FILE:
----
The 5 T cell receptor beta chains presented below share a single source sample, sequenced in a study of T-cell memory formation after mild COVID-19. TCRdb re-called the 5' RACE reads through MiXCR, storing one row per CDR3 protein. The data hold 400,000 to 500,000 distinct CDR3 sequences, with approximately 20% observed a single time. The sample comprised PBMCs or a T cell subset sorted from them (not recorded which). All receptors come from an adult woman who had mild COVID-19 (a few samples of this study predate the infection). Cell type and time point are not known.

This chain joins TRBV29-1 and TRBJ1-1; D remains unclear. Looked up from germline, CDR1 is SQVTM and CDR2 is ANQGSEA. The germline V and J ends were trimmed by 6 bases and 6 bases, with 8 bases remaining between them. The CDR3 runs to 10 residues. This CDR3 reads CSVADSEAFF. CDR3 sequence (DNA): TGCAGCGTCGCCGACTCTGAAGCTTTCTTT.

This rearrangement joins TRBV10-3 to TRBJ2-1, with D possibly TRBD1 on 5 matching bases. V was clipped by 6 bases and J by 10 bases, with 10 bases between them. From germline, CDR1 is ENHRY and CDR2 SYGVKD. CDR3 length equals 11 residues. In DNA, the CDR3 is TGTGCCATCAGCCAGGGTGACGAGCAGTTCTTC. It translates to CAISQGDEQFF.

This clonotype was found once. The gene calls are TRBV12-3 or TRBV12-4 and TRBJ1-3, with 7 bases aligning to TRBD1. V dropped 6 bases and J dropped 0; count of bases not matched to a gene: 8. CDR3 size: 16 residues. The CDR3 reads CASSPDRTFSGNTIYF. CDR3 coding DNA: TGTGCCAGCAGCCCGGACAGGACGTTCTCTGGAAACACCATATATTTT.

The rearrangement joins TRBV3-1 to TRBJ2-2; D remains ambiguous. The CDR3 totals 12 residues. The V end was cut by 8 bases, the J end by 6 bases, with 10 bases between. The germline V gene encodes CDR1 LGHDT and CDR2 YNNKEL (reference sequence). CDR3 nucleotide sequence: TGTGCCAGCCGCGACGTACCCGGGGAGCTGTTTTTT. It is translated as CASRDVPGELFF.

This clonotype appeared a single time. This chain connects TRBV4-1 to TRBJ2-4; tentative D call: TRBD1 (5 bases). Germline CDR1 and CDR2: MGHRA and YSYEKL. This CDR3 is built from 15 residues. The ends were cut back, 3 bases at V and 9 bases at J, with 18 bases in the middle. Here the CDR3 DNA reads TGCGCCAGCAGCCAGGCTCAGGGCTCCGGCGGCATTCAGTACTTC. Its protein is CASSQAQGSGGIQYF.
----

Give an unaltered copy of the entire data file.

The 5 T cell receptor beta chains presented below share a single source sample, sequenced in a study of T-cell memory formation after mild COVID-19. TCRdb re-called the 5' RACE reads through MiXCR, storing one row per CDR3 protein. The data hold 400,000 to 500,000 distinct CDR3 sequences, with approximately 20% observed a single time. The sample comprised PBMCs or a T cell subset sorted from them (not recorded which). All receptors come from an adult woman who had mild COVID-19 (a few samples of this study predate the infection). Cell type and time point are not known.

This chain joins TRBV29-1 and TRBJ1-1; D remains unclear. Looked up from germline, CDR1 is SQVTM and CDR2 is ANQGSEA. The germline V and J ends were trimmed by 6 bases and 6 bases, with 8 bases remaining between them. The CDR3 runs to 10 residues. This CDR3 reads CSVADSEAFF. CDR3 sequence (DNA): TGCAGCGTCGCCGACTCTGAAGCTTTCTTT.

This rearrangement joins TRBV10-3 to TRBJ2-1, with D possibly TRBD1 on 5 matching bases. V was clipped by 6 bases and J by 10 bases, with 10 bases between them. From germline, CDR1 is ENHRY and CDR2 SYGVKD. CDR3 length equals 11 residues. In DNA, the CDR3 is TGTGCCATCAGCCAGGGTGACGAGCAGTTCTTC. It translates to CAISQGDEQFF.

This clonotype was found once. The gene calls are TRBV12-3 or TRBV12-4 and TRBJ1-3, with 7 bases aligning to TRBD1. V dropped 6 bases and J dropped 0; count of bases not matched to a gene: 8. CDR3 size: 16 residues. The CDR3 reads CASSPDRTFSGNTIYF. CDR3 coding DNA: TGTGCCAGCAGCCCGGACAGGACGTTCTCTGGAAACACCATATATTTT.

The rearrangement joins TRBV3-1 to TRBJ2-2; D remains ambiguous. The CDR3 totals 12 residues. The V end was cut by 8 bases, the J end by 6 bases, with 10 bases between. The germline V gene encodes CDR1 LGHDT and CDR2 YNNKEL (reference sequence). CDR3 nucleotide sequence: TGTGCCAGCCGCGACGTACCCGGGGAGCTGTTTTTT. It is translated as CASRDVPGELFF.

This clonotype appeared a single time. This chain connects TRBV4-1 to TRBJ2-4; tentative D call: TRBD1 (5 bases). Germline CDR1 and CDR2: MGHRA and YSYEKL. This CDR3 is built from 15 residues. The ends were cut back, 3 bases at V and 9 bases at J, with 18 bases in the middle. Here the CDR3 DNA reads TGCGCCAGCAGCCAGGCTCAGGGCTCCGGCGGCATTCAGTACTTC. Its protein is CASSQAQGSGGIQYF.